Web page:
Swedish Limpa Bread

When my brother-in-law, Russell, was in town he made an entire Swedish meal – Swedish Meatballs (Köttbullar) with Gravy and Swedish Creamed Potatoes.  He also made this wonderful bread.  Swedish limpa, is moist rye bread is flavored with citrus peel. The result is a very flavorful, fragrant loaf of bread.





Swedish Limpa Bread 

(The Fannie Farmer Baking Book, 1st Edition, 1984)

[Russell’s comments – RM are in brackets]

One of my favorites—a slightly sweet bread that is flavored with orange and rye and is absolutely delicious.

2 packages dry yeast
2½ cups warm water [105-115 degrees F…any hotter and the yeast will die]
2½ cups rye flour
3 to 4 cups all-purpose flour [RM maybe even a bit more, see my note at end]
1 Tbs salt
½ cup finely chopped seeded orange, including rind [RM: one clementine works well]
3 Tbs honey
¼ cup brown sugar
4 Tbs (1/2 stick) butter, softened

Glaze: [RM—I don’t bother with this]
1 egg white mixed with
1 Tbs water

Stir the yeast and warm water together in a large mixing bowl, and let stand for a minute or so to dissolve. Add the rye flour, 2 ½ cups of the all-purpose flour, the salt, chopped orange, honey, brown sugar, and butter, and beat to blend thoroughly. Add enough additional all-purpose flour to make a manageable dough, and turn out onto a lightly floured surface. Knead for a minute or two, then let rest for 10 minutes. [RM: I always need a pastry scraper with a rye bread dough because it will stick to the wood board at first]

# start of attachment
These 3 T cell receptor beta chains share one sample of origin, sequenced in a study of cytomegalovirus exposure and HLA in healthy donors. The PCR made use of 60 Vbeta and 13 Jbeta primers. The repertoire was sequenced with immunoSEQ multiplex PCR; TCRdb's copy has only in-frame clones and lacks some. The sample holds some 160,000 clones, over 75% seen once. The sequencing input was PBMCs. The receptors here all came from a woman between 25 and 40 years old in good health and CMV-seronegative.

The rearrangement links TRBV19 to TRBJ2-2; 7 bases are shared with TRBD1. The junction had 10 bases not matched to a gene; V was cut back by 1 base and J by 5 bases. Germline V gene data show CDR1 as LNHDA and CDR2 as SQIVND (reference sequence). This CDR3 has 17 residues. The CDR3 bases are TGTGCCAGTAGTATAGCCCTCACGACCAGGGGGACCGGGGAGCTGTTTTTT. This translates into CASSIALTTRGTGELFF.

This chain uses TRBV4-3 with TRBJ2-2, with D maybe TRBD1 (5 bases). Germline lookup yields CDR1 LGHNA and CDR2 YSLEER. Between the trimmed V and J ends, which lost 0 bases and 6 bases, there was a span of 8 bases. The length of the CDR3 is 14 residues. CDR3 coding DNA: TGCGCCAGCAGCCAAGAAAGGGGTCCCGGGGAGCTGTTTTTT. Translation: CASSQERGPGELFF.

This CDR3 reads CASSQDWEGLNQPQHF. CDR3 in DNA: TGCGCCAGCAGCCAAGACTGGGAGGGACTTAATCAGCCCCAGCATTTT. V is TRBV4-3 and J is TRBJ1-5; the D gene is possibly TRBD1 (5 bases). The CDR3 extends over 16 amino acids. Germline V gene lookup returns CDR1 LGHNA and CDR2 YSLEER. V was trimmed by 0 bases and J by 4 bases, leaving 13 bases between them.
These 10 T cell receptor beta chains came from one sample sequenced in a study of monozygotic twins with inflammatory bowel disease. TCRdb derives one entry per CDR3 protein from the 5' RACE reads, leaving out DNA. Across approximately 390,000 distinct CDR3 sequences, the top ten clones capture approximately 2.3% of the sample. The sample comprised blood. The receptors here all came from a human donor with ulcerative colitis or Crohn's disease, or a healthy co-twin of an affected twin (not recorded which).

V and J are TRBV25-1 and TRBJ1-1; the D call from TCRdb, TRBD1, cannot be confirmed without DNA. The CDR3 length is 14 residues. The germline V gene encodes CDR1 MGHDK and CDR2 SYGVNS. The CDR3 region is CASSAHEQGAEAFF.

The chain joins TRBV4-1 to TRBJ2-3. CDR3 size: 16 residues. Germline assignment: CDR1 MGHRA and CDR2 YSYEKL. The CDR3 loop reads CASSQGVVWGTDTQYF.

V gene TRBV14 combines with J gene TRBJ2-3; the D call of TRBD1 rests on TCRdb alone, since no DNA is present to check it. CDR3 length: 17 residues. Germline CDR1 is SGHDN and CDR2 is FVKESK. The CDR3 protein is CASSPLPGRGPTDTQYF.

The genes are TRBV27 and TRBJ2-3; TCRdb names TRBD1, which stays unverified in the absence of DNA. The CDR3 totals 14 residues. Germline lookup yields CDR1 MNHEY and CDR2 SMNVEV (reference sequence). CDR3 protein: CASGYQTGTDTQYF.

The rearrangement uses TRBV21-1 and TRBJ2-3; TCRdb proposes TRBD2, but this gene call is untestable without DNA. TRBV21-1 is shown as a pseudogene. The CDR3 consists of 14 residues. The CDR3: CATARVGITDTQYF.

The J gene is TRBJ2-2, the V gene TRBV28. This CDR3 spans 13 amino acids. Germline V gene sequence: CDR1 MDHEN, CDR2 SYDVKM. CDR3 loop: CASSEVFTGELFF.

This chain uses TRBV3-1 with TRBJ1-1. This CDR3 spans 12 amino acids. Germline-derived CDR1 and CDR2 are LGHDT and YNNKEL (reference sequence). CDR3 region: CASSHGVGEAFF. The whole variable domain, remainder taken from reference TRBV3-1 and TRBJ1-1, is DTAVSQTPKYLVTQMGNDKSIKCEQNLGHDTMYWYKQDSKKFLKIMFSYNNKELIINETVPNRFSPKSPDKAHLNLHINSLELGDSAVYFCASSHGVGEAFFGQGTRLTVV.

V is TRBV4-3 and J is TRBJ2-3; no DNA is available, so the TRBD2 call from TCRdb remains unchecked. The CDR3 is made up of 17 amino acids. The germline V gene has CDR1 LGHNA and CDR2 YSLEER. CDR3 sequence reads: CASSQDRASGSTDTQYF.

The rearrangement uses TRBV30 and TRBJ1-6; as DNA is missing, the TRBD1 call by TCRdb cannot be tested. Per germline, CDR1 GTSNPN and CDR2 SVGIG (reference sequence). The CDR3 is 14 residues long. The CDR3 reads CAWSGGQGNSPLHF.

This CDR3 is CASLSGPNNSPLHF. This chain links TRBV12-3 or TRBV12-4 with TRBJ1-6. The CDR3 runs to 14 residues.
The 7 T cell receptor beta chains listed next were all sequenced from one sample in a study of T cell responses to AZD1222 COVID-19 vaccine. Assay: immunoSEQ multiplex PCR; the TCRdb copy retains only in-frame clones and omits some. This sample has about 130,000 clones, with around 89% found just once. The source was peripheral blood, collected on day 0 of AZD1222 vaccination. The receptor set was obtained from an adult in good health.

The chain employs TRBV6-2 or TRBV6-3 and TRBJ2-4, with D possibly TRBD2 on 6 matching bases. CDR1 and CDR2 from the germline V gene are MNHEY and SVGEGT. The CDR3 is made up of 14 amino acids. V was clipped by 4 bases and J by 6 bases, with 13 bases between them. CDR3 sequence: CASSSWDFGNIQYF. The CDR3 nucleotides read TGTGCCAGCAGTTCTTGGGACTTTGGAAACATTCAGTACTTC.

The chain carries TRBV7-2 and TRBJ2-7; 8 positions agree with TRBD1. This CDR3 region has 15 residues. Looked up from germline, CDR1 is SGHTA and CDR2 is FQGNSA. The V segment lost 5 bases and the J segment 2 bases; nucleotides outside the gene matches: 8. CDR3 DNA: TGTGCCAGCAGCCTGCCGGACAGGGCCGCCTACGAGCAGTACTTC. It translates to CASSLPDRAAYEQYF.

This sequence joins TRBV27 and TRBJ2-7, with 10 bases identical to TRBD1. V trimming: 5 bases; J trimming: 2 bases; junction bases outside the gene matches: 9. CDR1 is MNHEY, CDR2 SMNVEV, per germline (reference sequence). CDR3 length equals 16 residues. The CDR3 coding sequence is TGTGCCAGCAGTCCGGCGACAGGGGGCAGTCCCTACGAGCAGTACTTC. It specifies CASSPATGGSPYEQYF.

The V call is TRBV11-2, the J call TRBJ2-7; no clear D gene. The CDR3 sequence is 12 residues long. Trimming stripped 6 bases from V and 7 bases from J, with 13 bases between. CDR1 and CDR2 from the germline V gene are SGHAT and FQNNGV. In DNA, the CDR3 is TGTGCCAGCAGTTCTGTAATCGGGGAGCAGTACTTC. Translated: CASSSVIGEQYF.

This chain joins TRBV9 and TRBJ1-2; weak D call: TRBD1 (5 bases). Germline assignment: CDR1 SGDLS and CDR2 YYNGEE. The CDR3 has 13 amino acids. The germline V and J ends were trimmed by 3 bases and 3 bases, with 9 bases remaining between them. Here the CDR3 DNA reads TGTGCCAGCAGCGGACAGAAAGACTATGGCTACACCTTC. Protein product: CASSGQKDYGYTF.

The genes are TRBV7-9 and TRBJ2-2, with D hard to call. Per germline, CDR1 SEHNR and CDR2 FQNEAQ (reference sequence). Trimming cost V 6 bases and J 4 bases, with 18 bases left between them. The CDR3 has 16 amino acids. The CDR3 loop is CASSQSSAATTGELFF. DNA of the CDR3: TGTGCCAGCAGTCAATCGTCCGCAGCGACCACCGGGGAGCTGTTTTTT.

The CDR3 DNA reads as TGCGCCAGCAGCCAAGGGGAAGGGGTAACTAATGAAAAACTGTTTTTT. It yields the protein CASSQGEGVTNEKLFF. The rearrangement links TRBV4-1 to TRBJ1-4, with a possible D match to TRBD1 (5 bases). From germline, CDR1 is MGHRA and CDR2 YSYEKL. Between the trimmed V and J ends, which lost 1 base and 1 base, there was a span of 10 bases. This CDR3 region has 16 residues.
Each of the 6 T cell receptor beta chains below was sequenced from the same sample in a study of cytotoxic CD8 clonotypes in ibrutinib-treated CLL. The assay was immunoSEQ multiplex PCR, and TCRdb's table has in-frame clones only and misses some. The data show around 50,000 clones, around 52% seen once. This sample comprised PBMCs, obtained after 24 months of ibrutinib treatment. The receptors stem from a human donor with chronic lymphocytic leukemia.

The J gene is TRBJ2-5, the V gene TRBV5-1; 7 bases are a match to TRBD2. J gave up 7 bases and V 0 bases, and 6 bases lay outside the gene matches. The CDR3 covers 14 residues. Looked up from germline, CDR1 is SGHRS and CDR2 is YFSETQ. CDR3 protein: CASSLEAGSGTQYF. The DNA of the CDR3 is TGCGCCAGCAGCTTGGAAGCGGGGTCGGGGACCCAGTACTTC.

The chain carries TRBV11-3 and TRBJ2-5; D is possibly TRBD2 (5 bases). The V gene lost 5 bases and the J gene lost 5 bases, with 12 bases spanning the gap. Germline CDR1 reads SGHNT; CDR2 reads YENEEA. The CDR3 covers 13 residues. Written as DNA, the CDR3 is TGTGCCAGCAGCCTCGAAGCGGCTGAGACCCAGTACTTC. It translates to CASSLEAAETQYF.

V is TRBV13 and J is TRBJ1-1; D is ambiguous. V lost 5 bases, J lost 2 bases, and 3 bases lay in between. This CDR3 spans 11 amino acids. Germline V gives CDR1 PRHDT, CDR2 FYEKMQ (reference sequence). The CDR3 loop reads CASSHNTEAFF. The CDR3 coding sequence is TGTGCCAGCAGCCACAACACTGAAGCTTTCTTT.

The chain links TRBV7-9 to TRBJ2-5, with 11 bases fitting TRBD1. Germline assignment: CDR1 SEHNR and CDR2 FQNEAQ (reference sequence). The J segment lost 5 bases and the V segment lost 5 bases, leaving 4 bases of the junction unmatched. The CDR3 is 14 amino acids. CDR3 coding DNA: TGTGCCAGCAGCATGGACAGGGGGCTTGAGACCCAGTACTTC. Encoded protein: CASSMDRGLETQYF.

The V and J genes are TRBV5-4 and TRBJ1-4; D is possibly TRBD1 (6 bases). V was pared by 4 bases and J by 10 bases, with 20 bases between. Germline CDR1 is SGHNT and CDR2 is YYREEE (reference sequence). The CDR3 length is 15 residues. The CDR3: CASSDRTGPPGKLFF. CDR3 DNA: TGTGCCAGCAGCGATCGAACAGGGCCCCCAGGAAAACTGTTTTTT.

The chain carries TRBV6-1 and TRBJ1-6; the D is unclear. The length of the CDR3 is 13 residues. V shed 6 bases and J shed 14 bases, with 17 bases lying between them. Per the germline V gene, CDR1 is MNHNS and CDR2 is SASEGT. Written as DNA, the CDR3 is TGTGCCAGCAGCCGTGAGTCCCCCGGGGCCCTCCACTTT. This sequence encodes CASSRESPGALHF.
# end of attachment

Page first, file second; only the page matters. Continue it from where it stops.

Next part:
Resume kneading for about 10 minutes, sprinkling on enough all-purpose flour to keep the dough from being too sticky. Knead until smooth and elastic. Place in a greased bowl, cover, and let rise until double in bulk [RM I put it in my oven barely heated to 85 degrees, it takes about an hour to rise there].

Punch the dough down and shape into two round loaves. Place several inches apart on a greased baking sheet, and slash a 1/2 –inch-deep cross in the top of each loaf, using a sharp knife or razor blade. Cover loosely with plastic wrap and a towel, and let rise until double in bulk. Brush the tops of the risen loaves with the egg-white glaze, and bake in a pre-heated 350-degree F oven for 45 minutes. Remove from the baking sheet and cool on a rack.

[RM: I put the loaves on one cookie sheet, sort of in opposite corners, but they can spread out too much and merge and overflow and end up quite flat. More flour might make the dough thicker but also harder to manage, so maybe baking in bread pans would be a solution. But it tastes good even is the loaf isn’t the highest…enjoy!]


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